Two lanes of cars were already lined up at the entrance on Persistence Drive by 8:30 a.m. for the first market on March 21. ASAP staff members in orange vests directed the flow of cars and people, while 20 vendors were set up at tables stacked with bagged produce, bread, cheese and glorious, fresh tulips.

Tou Lee, co-owner with his wife, Chue, of Lee’s One Fortune Farm, expressed relief. “This is the heavy growing season for our greens. We are glad they set this up so fast. And you can’t beat the view,” he says, pointing cheerfully to the mountains in the distance.

Jackson reports that the first market went “amazingly well.” While he doesn’t plan to add more vendors, ASAP is looking at coordinating an additional market day to accommodate demand.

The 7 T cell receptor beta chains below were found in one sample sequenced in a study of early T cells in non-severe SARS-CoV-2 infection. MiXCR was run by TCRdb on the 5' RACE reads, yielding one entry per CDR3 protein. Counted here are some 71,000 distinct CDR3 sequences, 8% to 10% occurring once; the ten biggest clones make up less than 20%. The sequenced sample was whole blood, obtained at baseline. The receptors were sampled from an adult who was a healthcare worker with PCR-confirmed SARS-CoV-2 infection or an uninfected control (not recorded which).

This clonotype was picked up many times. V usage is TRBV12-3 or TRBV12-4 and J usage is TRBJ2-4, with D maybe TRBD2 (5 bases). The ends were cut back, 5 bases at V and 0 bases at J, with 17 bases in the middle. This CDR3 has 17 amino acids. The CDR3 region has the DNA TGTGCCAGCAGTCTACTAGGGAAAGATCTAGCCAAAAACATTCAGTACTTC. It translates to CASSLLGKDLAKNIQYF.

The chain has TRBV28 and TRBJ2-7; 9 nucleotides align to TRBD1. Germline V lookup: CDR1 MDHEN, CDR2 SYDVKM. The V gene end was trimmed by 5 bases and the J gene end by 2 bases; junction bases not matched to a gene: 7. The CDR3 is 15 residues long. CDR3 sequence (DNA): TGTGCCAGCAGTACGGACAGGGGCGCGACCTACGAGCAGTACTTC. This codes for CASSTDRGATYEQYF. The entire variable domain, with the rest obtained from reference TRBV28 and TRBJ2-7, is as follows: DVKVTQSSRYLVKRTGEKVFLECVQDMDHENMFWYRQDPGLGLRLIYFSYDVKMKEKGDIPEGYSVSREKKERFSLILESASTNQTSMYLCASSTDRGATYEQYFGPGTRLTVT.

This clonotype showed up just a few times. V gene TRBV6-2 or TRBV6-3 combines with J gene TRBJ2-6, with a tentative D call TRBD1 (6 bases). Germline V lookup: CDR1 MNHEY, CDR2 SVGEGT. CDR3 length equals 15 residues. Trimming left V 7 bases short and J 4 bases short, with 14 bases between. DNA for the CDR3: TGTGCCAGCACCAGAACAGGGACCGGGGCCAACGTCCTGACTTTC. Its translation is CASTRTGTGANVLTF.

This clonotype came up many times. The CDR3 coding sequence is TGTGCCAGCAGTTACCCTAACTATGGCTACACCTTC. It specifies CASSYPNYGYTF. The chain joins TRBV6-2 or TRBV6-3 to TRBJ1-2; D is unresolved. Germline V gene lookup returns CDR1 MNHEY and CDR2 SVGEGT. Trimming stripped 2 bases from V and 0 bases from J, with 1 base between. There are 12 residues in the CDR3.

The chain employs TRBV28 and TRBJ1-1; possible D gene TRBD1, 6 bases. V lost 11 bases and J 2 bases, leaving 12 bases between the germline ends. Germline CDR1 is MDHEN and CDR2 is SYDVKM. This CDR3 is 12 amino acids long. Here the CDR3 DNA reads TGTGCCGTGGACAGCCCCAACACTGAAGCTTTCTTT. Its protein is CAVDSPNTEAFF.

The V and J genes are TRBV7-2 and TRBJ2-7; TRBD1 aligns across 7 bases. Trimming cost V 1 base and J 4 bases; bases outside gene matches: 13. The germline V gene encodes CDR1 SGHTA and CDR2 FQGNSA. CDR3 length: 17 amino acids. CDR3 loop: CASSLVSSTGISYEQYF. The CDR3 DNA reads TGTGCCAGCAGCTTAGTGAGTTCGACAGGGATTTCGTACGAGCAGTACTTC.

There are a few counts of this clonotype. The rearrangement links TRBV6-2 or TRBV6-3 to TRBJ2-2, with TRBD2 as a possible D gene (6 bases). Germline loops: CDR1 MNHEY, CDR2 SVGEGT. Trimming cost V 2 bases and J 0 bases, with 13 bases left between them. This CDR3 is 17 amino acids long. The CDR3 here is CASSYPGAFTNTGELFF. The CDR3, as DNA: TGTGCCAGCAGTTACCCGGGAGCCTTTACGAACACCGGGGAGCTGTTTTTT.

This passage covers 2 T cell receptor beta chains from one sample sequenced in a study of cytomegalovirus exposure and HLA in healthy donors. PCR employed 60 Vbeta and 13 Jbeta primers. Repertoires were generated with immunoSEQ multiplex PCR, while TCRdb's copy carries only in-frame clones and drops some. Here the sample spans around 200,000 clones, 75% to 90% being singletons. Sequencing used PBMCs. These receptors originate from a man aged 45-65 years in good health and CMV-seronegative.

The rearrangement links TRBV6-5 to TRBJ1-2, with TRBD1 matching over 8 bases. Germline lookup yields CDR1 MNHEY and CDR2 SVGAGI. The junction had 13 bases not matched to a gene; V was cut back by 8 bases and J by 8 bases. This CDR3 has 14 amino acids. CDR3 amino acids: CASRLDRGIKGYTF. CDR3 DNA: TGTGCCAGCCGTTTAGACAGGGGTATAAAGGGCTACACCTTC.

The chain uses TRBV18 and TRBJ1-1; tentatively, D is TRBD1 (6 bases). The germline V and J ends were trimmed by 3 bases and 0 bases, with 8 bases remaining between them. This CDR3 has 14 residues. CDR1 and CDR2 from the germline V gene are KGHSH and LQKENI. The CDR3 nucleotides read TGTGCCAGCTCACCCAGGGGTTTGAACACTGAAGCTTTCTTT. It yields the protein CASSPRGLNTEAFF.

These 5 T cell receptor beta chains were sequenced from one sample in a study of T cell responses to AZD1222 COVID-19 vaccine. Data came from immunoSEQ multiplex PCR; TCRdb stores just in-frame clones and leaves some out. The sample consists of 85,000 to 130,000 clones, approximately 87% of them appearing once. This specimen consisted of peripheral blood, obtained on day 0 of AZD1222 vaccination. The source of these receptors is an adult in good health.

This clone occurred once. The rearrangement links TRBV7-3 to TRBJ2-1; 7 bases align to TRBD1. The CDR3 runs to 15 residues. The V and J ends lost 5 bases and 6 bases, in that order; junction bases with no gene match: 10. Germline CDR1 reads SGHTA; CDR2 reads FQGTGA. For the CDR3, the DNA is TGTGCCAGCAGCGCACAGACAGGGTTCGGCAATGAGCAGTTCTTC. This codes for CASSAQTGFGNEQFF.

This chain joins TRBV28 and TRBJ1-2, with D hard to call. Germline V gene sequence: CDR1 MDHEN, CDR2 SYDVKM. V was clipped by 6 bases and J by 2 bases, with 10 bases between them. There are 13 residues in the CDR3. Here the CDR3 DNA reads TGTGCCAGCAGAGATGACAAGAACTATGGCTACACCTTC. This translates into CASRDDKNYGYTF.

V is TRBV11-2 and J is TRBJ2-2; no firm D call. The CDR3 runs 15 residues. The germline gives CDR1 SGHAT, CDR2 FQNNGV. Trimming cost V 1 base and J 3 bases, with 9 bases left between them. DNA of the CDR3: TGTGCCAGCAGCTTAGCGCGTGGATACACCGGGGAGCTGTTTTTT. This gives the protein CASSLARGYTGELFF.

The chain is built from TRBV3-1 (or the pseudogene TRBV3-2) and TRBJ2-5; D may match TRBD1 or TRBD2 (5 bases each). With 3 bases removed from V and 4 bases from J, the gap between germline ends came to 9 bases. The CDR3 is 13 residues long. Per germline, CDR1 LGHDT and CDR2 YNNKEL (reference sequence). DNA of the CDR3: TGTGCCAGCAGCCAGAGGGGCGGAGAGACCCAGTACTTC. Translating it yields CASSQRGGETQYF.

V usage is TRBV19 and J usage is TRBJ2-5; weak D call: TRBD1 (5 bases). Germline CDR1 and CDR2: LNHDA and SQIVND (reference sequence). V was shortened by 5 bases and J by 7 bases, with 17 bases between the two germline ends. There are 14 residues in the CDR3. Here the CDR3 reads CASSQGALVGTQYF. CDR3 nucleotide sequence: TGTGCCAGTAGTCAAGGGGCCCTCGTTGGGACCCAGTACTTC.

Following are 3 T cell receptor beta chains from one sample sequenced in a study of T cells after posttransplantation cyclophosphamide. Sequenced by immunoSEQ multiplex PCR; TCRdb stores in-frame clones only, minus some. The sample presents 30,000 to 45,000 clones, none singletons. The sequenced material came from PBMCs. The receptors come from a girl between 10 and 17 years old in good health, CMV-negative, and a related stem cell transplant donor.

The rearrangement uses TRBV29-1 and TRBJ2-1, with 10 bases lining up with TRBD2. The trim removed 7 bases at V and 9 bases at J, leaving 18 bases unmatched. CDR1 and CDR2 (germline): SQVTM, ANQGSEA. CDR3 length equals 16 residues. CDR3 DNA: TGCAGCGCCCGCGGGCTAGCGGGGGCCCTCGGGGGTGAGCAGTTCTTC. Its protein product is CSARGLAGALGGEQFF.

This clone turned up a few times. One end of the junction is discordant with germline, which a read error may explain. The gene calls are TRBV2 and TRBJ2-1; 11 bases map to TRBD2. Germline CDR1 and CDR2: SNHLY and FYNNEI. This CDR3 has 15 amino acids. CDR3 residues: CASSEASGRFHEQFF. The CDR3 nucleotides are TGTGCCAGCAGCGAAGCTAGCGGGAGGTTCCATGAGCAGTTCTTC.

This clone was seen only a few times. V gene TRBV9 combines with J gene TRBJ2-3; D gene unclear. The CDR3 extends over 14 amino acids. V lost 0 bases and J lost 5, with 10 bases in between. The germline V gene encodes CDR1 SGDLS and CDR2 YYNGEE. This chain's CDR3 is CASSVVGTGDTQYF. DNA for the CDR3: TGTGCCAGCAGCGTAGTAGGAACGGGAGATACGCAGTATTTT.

The North Asheville Tailgate Market, Asheville’s oldest tailgate market, will not be able to open on the UNC Asheville campus as originally scheduled on Saturday, April 4. For now, says NATM Executive Director Shay Amber, a directory of market vendors is posted at northashevilletailgatemarket.com and shared in the market’s e-newsletter and via social media so customers can reach out to them directly for orders. She also administers the Asheville Online Farmers Market group on Facebook (avl.mx/713).

Quinn Asteak, manager of the West Asheville Tailgate Market, says she originally anticipated a full roster of vendors on the grounds of Grace Baptist Church for the market’s 2020 season launch on Tuesday, April 7. “But at this point it’s unpredictable. Our vendors are ready to go, but it could be a last-minute decision, so everyone should keep an eye on our website and social media,” she advises.

“Like all the other markets, we feel strongly that we have to do our best to open in some way for our farmers and our customers. These neighborhood markets are a big part of what makes a place feel like home.”

SHARE

Thanks for reading through to the end…